This month’s messages:
It is wet in Norfolk and there hasn’t been much field work completed in recent weeks, except for the odd field destined for a spring crop being sprayed off with glyphosate. The last of the sugar beet has now been lifted.
Getting some nitrogen on to OSR crops will be at the top of the priority list for most growers once they can travel. Where we have carried out disease sampling using the SpotCheck service since Christmas, results have been showing high levels of light leaf spot. Although the recent cold snap will have slowed the disease, a detection rate of 70% highlights the need for treatment as soon as possible.
Growers will be tossing up whether to wait until stem extension to apply a fungicide, but as light leaf spot is a polycyclic disease, its lifecycle will continue unless a fungicide is applied. Look at your varieties’ resistance scores and whether it had any treatment in the autumn and prioritise a separate spray ahead of stem extension where necessary.
Where holding off to stem extension, ensure any fungicide application contains an active with good activity on light leaf spot, such as prothioconazole. Like septoria in wheat, the disease needs to be treated protectantly and if you see the disease in the crop, it is too late.
With earlier-flowering OSR varieties now dominating, plants are often past the susceptible stage at green bud by the time pollen beetle numbers increase. However, with the late spring this year, one potential consequence could be an increased risk of pollen beetle damage. This is due to crops being less developed as the migration starts and is something growers need to keep an eye on.
We have an OSR variety demonstration trial at Morley Farms near Wymondham this year and we are starting to see interesting differences in spring vigour. Growers are welcome to come and have a look on 5 April between 9am and 1pm.
Cereals have come through the winter with good plant numbers and once soil temperatures start heading in the right direction and nitrogen is applied, they will be in a very good place.
I haven’t seen a great deal of yellow rust in wheat, but there is a little bit of septoria bubbling away in the bottom of crops. If it warms up, its latent period will start to shorten. In winter barley, mildew has been an issue, but the cold conditions have stopped it in its tracks.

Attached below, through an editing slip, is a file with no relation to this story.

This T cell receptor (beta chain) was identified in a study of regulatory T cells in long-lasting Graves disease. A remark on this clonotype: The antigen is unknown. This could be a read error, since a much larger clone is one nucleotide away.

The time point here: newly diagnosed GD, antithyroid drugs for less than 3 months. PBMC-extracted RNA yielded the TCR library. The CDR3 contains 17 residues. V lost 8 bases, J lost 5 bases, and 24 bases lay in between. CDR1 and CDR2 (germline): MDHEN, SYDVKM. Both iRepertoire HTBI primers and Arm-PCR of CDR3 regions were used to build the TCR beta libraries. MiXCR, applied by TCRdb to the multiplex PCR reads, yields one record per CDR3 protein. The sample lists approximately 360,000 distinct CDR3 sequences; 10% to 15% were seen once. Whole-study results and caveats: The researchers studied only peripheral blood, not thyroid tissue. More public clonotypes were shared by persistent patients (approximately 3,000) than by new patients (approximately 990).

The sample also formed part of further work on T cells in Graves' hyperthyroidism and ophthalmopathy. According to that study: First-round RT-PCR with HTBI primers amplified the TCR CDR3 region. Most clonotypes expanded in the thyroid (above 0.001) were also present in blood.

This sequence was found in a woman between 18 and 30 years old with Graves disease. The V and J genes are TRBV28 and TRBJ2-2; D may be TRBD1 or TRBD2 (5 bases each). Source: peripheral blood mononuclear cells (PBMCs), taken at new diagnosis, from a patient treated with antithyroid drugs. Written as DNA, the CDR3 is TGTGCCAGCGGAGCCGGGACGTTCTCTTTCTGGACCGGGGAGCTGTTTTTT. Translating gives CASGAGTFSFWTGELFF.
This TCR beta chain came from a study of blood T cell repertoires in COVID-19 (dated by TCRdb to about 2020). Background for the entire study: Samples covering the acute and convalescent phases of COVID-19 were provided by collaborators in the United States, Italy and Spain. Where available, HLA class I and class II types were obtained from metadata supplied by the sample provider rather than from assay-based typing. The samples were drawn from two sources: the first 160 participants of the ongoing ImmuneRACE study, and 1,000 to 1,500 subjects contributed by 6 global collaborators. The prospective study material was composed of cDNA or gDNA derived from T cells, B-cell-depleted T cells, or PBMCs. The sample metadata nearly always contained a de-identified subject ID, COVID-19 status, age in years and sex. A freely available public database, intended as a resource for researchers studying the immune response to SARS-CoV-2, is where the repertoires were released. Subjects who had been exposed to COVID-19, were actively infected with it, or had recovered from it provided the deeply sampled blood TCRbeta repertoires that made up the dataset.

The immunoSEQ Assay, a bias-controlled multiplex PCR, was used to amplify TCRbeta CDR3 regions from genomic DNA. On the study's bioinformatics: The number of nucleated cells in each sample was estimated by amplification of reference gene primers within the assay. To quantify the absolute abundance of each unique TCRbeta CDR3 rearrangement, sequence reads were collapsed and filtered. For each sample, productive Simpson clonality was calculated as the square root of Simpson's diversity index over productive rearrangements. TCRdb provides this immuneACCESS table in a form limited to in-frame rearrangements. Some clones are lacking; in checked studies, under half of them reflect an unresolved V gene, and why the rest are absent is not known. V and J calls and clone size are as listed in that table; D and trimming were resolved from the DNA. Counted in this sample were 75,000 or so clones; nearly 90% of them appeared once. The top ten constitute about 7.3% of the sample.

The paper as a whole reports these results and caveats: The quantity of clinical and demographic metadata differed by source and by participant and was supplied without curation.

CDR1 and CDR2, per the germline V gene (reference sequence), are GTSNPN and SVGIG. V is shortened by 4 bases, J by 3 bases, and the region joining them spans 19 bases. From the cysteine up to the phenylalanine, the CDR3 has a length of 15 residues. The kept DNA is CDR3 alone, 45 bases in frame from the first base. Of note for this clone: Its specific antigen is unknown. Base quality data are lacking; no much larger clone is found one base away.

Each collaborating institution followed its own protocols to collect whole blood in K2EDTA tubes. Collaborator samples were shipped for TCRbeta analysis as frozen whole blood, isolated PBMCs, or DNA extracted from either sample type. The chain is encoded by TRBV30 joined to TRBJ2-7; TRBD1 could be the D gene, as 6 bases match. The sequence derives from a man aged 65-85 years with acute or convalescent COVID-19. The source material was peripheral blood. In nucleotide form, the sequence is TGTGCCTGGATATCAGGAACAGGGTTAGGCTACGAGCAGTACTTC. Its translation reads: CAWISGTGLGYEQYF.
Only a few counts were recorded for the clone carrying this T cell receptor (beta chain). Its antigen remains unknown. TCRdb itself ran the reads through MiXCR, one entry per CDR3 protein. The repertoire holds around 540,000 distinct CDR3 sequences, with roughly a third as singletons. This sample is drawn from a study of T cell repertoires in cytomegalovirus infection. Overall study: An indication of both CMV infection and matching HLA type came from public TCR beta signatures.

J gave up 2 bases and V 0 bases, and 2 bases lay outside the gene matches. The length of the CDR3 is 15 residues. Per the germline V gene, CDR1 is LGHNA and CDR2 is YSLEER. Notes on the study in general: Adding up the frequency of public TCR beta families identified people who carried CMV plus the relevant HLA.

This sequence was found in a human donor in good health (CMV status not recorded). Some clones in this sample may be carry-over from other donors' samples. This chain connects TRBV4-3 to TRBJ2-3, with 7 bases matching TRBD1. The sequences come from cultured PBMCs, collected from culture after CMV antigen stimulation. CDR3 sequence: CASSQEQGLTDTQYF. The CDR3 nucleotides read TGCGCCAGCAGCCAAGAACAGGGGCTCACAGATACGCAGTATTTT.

For wheat, the T0 timing towards the end of March is the ideal time to start rust programmes on susceptible varieties. You get good knockdown activity from the strobilurins and non-primary azoles provide good persistent activity within the leaf. Keeping rust out early will allow you to focus on septoria control at subsequent timings, which is important, as it’s the most difficult disease to manage.
There is potential drop the T0 spray on later-drilled and more resistant wheat varieties after roots, as they will be carrying less disease. However, my advice is if you are going through with a PGR anyway, the addition of straight chlorothalonil is cost effective and will ensure you aren’t putting all the emphasis on getting the T1 timing spot on in April.
There was a small window for applying post-emergence contact herbicides in February and some took their chance. However, for others, jobs are now concertinaing and growers might be considering applying large tank mixes at T0.
The ideal scenario is to apply Monolith (mesosulfuron + propoxycarbazone) and Atlantis (iodosulfuron + mesosulfuron), plus Biopower, in a separate pass to ensure maximum efficacy on grassweeds and crop safety. Remember to wait at least seven days after application before applying a T0.
If you must use these products in complex tank mixes, remember to avoid tebuconazole and chlorothalonil products. Also consider applying nitrogen before application to ensure the crop isn’t stressed, with a healthy crop helping to negate any crop safety issues.
Well you can for free thanks to SpotCheck, a collaboration between Bayer and ADAS with extensive support from the Association of Independent Crop Consultants (AICC). ADAS will be undertaking leaf assessments sent in by growers to make a conclusive diagnosis on what is a very difficult disease to identify.